In Good Company
Deadly Vibe Issue 116 October 2006
A lifetime of work is recognised for one proud Wakka Wakka man.
Each year, the Ella Award pays tribute to a legend of Indigenous sport, an d t his year the honour was bestowed upon a man whose principals and pride as both a sportsperson and proud Aboriginal man have inspire d t he nation.
Flanked by his long-time friends Gary, Glen and Marcia Ella Duncan, Lloyd brimmed with pride as he accepted his Ella Lifetime Achievement Award for Contribution to Aboriginal and Torres Strait Islander Sport.
Lloyd follows in the footsteps of other legends of Indigenous sport to accept the award, joining iconic sportsmen Lionel Rose and Tony Mundine.
The acknowledgment is a fitting one for Lloyd, who has indeed dedicated a great deal of his life to furthering opportunities for Aboriginal and Torres Strait Islander people in sport.
Not only was Lloy d t he first Aboriginal person to represent his country in Rugby Union, playing for the Wallabies in 1962, he also made a poignant statement by opting to withdraw from the squad rather then play as an honorary white on the South African tour.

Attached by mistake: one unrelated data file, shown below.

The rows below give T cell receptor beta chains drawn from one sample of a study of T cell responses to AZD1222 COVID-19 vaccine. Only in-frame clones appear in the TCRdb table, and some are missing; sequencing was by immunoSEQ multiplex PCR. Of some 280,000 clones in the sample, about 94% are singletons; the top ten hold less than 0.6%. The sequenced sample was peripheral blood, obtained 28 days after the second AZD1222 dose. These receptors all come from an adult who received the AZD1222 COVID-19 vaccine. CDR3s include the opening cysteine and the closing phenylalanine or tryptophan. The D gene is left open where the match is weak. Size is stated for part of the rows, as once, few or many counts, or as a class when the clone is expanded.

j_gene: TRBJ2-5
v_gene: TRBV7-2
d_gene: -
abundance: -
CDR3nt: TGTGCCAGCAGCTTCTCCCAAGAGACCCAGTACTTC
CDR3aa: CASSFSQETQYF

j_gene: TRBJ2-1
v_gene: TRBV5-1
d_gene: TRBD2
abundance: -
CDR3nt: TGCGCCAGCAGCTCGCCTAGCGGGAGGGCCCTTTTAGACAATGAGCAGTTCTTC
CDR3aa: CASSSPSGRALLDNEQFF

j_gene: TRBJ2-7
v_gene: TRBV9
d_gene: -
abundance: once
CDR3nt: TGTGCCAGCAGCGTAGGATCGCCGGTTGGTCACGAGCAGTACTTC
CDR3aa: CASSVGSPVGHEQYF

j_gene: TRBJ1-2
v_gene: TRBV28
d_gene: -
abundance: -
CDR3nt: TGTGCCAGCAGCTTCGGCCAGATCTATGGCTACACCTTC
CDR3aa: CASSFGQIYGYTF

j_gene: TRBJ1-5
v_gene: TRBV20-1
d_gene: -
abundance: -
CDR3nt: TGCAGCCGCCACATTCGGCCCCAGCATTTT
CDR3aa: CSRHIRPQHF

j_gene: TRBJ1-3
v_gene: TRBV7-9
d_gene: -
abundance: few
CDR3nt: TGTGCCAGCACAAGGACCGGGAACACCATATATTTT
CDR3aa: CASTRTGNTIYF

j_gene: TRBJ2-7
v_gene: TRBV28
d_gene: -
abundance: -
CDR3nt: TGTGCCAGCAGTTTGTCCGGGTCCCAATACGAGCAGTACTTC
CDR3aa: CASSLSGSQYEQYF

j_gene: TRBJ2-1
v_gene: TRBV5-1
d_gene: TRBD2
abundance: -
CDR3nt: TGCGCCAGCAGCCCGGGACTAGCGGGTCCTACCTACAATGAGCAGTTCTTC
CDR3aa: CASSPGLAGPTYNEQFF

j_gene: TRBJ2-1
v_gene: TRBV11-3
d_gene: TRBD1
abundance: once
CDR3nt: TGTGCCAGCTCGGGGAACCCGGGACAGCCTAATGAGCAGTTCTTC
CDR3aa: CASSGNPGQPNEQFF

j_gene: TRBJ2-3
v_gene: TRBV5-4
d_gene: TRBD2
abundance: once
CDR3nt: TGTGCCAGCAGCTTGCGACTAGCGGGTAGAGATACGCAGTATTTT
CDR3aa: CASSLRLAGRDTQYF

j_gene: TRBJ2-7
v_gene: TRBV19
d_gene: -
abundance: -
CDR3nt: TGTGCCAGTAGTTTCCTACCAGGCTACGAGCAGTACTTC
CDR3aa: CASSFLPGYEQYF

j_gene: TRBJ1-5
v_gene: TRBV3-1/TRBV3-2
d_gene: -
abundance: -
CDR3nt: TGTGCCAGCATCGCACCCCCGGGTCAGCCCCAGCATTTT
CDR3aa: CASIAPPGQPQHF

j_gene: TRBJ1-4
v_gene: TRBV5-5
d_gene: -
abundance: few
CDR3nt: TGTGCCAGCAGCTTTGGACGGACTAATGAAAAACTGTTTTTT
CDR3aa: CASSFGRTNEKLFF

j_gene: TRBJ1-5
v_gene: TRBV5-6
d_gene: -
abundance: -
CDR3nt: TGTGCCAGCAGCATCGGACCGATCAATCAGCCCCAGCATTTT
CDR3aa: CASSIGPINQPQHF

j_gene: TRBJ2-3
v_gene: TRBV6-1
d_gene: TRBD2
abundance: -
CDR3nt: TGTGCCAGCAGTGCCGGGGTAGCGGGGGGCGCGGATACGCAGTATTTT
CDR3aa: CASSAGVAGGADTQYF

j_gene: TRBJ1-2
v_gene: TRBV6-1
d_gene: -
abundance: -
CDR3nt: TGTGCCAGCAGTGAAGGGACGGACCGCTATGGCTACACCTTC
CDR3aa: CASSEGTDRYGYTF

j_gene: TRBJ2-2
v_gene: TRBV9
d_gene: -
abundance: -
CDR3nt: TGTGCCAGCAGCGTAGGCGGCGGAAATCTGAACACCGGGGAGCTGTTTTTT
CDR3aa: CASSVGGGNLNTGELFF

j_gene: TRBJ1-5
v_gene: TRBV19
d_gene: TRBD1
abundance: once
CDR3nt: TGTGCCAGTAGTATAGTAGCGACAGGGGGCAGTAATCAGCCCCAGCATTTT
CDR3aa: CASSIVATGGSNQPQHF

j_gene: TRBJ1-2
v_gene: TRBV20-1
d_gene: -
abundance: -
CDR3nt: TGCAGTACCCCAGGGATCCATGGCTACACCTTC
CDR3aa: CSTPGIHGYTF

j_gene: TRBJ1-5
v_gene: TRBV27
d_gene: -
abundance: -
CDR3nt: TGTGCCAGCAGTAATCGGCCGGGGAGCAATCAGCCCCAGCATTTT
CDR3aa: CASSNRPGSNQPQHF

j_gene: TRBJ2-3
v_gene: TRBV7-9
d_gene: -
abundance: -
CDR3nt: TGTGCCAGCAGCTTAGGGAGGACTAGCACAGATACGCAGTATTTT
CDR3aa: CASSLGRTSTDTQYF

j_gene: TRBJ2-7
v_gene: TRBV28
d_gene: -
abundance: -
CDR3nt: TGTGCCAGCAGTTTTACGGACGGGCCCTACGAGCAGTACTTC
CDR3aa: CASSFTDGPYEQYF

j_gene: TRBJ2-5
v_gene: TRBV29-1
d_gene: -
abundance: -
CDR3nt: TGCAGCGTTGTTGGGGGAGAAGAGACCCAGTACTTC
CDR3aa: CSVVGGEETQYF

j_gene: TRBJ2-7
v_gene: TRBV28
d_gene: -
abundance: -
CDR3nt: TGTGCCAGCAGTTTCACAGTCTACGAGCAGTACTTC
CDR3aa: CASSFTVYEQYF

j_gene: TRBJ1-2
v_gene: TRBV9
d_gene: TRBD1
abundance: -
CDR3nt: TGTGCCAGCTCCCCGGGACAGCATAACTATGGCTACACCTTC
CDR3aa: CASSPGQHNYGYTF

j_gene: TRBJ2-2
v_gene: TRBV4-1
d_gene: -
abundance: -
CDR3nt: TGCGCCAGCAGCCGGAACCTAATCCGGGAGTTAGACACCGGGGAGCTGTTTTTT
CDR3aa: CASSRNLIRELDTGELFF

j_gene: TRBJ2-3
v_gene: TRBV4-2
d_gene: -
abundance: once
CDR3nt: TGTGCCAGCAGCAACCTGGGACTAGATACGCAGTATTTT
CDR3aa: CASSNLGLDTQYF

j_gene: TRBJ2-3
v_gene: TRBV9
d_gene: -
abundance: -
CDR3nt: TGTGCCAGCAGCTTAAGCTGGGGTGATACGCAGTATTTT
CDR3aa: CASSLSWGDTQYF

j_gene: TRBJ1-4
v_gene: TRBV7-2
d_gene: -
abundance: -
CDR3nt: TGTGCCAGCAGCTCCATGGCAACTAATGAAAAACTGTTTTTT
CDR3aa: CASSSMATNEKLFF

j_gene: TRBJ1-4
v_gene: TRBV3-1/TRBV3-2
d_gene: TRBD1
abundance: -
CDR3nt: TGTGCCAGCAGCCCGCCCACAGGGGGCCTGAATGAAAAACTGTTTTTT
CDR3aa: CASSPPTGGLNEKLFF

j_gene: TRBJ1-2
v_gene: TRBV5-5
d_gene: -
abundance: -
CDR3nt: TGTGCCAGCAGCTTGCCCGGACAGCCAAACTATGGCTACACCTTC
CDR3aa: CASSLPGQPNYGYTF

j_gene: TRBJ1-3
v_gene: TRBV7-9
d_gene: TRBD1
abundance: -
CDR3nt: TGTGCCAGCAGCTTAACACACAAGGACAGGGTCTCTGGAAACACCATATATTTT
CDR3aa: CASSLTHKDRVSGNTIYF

In 1991, Lloyd establishe d t he Lloyd McDermott Rugby Development Team, to introduce rugby union to young Indigenous men and women across Australia, and ultimately to increase the number of young Aboriginal players representing at the national level.
“What can I say? I speak for a living, that’s my job, but I’m almost lost for words tonight,” Lloyd said as he accepted his award.
“One of the things we’ve been able to do is get rugby to the Aboriginal youth through the help of Australian Rugby, ATSIC and other organisations. But one of the leading names who were able to project rugby to the Aboriginal people were the Ellas, so I’m particularly indebte d t o them.
“Last but not least I want to thank all of you who have come here tonight to share in this very special occasion. I’ve been to a lot of these awards and it’s a wonderful atmosphere, but to be nominated an d t o succeed is extra special.”